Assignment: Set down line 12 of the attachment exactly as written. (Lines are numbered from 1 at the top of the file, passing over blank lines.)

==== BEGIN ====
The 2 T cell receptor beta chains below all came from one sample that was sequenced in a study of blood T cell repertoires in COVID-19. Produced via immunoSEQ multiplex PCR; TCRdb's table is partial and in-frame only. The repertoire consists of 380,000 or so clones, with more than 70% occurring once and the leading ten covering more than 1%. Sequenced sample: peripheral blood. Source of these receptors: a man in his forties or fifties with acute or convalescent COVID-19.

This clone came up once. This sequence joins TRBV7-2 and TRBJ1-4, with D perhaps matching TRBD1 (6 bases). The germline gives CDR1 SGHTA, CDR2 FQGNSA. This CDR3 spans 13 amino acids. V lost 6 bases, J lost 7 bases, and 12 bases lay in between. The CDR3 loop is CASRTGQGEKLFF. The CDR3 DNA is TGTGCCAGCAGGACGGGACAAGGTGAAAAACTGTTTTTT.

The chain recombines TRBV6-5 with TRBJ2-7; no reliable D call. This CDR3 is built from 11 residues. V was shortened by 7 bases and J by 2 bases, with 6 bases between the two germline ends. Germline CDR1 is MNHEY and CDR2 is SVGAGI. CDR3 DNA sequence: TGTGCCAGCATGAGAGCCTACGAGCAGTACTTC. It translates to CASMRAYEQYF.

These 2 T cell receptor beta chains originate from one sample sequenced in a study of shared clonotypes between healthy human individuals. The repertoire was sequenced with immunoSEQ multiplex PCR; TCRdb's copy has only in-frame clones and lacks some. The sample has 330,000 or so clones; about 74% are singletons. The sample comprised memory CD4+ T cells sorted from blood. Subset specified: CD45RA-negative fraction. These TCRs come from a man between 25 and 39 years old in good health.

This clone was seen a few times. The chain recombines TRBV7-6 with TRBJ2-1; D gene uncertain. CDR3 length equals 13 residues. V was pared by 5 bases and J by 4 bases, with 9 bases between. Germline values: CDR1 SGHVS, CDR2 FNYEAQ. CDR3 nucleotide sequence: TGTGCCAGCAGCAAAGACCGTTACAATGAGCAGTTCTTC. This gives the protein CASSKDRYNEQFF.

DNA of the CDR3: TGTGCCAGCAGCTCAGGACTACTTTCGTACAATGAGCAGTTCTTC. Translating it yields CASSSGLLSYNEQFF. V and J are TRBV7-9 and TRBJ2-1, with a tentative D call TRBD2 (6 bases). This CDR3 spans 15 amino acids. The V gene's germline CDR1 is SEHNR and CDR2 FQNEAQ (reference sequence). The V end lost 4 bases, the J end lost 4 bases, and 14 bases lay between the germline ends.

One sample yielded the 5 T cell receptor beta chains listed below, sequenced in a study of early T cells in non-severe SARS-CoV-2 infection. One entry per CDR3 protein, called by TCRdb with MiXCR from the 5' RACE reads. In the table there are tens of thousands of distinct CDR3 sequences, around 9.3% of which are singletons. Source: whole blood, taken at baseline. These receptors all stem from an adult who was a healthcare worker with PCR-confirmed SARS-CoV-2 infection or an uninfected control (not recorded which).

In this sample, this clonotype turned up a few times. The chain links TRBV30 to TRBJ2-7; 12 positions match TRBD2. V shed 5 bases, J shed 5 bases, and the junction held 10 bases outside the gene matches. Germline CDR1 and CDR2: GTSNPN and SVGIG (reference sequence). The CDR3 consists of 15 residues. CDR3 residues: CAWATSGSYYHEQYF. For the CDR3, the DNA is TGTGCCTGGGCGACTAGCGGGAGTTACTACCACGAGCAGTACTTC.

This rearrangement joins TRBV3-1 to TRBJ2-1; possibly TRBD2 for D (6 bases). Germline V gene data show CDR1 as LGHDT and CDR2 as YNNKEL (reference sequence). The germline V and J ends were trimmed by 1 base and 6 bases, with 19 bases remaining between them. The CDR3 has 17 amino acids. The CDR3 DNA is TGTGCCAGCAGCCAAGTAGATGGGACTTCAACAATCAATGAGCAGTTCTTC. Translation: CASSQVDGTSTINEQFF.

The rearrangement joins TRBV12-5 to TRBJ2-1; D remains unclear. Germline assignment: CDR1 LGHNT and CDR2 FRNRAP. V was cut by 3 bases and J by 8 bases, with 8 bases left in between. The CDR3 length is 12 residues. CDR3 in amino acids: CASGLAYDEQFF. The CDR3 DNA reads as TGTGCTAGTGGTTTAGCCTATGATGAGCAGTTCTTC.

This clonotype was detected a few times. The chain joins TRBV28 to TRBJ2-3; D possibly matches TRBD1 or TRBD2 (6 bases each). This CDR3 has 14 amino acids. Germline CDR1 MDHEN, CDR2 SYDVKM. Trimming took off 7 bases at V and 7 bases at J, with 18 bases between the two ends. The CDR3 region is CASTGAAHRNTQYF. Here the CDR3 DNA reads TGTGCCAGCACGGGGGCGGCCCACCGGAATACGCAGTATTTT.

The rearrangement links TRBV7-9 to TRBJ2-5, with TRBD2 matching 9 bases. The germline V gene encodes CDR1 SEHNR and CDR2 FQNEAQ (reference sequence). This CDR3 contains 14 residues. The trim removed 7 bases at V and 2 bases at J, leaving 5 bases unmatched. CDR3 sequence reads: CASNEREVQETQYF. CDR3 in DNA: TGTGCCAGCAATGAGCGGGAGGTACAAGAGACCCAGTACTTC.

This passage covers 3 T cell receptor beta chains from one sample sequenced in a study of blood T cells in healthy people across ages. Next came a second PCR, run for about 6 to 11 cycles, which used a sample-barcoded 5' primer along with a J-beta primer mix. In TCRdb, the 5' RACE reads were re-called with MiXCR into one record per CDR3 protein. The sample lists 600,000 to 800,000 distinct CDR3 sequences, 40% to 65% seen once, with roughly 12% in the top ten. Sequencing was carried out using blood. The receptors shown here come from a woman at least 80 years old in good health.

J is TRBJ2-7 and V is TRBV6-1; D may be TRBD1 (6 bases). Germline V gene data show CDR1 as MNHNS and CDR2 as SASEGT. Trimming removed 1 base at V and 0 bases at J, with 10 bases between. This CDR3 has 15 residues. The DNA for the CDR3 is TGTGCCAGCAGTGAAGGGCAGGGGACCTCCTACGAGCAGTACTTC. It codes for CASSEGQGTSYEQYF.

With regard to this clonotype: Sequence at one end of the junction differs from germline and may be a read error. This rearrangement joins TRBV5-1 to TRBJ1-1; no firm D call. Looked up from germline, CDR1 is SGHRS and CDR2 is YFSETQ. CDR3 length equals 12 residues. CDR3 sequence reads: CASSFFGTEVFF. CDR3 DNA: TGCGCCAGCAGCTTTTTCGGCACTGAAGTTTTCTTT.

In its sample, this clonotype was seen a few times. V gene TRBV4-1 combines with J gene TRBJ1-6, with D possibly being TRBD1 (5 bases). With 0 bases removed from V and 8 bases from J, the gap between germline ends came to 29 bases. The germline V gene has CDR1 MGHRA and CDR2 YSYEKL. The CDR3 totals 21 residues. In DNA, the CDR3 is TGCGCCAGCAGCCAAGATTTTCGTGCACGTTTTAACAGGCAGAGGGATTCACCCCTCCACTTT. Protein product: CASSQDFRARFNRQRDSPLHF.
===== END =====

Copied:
The rearrangement links TRBV7-9 to TRBJ2-5, with TRBD2 matching 9 bases. The germline V gene encodes CDR1 SEHNR and CDR2 FQNEAQ (reference sequence). This CDR3 contains 14 residues. The trim removed 7 bases at V and 2 bases at J, leaving 5 bases unmatched. CDR3 sequence reads: CASNEREVQETQYF. CDR3 in DNA: TGTGCCAGCAATGAGCGGGAGGTACAAGAGACCCAGTACTTC.